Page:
The Perfect Puppy

I’ve been a dog owner for over a year now and I love it. It feels natural to look after the tiny, fluffy, living creature that I essentially keep captive in my house, but it wasn’t something that came easy. I was really worried – I had no previous knowledge of keeping or training a dog. Growing up, my family were more goldfish people!

As I like to do with any new project, I spent weeks researching what I’m supposed to buy, prepare, and expect. I think it’s fair to say that there is a lot of information out there, and everyone has an opinion. It was pretty overwhelming, so I ended up going back to basics and looked for a book.

After reading a ridiculous number of book reviews, I settled on the number one book for Dogs on Amazon (with 300 x 5 star reviews): The Perfect Puppy by Gwen Bailey.

It took me a couple of days to read it cover to cover, but I came out of it with so much knowledge and confidence in what was to come. The main questions I had were:

  • What should I expect on the first night?
  • What happens if he tries to go to the toilet in the middle of the living room floor?
  • When do I feed him?
  • How do I teach him what’s right and wrong?
  • When can I take him for a walk?

The book covered everything I wanted to know and more. One of my favourite sections was the suggested routine, something I was quite worried about:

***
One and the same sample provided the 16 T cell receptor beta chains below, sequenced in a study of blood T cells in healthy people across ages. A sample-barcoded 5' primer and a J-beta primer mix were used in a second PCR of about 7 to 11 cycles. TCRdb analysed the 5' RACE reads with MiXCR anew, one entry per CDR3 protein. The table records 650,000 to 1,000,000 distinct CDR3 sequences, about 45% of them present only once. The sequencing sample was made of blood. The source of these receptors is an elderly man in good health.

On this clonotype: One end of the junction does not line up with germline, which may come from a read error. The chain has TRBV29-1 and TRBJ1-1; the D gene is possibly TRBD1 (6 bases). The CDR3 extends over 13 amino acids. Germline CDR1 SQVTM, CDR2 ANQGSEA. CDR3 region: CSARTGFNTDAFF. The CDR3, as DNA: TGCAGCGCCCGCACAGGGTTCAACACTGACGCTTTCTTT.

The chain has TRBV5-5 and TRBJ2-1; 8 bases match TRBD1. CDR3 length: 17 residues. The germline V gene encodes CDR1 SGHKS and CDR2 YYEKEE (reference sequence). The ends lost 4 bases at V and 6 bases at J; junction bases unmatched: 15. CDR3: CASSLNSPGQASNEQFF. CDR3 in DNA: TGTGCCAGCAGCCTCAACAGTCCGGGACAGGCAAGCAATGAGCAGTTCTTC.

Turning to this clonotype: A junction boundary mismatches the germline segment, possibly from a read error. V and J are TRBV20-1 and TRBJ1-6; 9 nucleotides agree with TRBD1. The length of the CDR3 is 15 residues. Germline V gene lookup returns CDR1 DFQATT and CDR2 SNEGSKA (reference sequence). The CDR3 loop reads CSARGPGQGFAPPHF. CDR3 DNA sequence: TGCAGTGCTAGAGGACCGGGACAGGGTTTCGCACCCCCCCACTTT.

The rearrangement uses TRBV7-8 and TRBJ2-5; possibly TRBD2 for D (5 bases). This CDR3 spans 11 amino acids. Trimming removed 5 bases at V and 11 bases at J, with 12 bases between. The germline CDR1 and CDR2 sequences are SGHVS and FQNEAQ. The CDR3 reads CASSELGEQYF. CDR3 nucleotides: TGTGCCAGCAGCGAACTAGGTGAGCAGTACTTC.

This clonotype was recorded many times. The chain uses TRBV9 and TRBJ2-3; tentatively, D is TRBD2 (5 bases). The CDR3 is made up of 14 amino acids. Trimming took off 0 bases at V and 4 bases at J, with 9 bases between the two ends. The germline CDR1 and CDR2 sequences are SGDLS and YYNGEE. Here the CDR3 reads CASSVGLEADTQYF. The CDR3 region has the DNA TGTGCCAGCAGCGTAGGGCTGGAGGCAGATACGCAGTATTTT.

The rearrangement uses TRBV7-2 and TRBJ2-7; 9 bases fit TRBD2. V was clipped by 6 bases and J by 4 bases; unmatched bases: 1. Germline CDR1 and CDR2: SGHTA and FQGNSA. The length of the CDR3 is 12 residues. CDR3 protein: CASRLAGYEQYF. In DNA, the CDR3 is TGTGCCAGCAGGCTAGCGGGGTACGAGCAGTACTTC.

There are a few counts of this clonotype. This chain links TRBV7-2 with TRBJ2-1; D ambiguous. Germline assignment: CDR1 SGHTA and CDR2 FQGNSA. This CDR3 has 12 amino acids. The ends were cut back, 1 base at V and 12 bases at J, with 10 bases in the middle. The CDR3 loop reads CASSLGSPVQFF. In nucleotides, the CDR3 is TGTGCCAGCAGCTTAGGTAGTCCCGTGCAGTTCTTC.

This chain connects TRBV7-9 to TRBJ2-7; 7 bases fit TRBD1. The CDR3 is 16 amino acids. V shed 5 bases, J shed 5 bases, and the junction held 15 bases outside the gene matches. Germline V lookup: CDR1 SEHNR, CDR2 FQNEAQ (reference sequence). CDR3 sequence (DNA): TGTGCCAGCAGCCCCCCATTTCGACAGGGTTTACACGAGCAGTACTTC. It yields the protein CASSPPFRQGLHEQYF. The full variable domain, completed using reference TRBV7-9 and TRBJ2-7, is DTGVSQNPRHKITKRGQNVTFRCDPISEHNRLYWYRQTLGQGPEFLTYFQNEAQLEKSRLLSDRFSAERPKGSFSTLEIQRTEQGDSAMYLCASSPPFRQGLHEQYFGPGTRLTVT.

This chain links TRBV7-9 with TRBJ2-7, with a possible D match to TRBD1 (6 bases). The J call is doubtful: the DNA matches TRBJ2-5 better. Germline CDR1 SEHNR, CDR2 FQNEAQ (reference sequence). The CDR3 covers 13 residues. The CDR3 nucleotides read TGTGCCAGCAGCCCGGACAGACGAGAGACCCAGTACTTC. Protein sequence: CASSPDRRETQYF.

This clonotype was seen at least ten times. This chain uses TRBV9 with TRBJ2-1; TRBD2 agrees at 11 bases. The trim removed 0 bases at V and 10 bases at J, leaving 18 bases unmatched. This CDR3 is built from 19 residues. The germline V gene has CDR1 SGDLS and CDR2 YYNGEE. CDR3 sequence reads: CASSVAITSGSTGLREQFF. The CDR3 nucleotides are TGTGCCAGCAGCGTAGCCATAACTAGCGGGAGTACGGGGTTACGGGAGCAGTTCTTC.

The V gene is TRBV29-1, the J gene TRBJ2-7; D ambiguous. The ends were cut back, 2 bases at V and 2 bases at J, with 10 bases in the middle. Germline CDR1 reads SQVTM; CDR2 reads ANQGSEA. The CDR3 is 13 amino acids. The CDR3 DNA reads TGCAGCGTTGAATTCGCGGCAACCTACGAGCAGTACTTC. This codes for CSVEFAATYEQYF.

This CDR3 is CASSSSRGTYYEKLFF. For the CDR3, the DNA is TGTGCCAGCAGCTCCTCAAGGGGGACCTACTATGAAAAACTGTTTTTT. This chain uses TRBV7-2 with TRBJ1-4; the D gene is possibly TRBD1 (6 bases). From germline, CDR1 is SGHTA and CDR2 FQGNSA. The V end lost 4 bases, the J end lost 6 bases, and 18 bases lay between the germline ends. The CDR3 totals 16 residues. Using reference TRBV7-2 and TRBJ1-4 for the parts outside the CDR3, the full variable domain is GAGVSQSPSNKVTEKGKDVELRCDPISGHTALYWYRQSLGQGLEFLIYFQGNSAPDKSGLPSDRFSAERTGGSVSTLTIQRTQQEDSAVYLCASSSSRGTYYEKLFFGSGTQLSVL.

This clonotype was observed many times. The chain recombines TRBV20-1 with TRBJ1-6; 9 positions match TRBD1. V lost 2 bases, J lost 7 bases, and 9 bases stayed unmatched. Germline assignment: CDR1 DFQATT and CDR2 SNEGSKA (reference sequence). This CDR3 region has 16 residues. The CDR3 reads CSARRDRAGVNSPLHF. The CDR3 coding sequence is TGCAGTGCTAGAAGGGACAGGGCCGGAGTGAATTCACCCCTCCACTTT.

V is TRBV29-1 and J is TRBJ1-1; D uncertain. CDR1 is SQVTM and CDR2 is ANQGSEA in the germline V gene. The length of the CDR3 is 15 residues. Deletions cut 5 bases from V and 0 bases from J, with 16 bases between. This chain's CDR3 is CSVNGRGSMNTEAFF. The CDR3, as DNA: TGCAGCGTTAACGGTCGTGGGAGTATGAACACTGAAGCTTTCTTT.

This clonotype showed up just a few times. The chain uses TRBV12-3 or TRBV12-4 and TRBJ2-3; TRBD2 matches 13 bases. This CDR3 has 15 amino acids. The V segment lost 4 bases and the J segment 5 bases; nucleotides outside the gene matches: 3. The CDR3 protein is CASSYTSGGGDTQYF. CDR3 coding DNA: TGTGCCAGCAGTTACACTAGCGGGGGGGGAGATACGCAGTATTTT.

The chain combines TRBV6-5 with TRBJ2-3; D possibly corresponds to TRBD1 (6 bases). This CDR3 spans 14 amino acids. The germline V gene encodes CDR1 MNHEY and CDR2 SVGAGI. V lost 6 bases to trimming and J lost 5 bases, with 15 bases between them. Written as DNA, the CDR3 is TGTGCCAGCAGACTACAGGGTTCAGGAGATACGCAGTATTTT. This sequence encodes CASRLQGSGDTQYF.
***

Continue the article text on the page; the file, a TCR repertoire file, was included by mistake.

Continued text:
The Perfect Puppy

I didn’t go for the exact routine they laid out, but just knowing what was needed (a LOT of pee breaks) really helped.

I won’t go through the book page by page, but if you have a puppy and are looking for something simple to read to get you started, this is it. It breaks down all the training into easy chunks, and answers the stupid questions you’re afraid to ask.

Among the many things I took away from this book, two things stood out for me:

  • It’s all about patience. Just keep at it and your puppy will get it eventually.
  • Never punish, only praise. Dogs don’t understand why you’re shouting, so there’s no point.

A year down the line, this still holds true.

The book is also bursting with cute puppy pictures. This was my favourite, his little face is adorable!

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Recommended!

Recommended Reading for Adult Twilight Fans

I’ve been reading paranormal romance books for years, and it’s just recently that it’s become sort of cool (thanks Twilight). I wanted to put together a quick list of some books I think you would enjoy if you’re looking for something a little more adult than Stephenie Meyer’s Twilight series.

Sunshine by Robin McKinley

Rae, nicknamed Sunshine by her stepfather, is the baker at her family’s coffeehouse. She’s happy getting up at 4 am to make cinnamon rolls for the breakfast rush, and dealing with people and food all day. But one evening she needed somewhere she could be alone for a little while, and there hadn’t been any trouble out at the lake for years. She never thought of vampires. Until they found her.

Touch the Dark by Karen Chance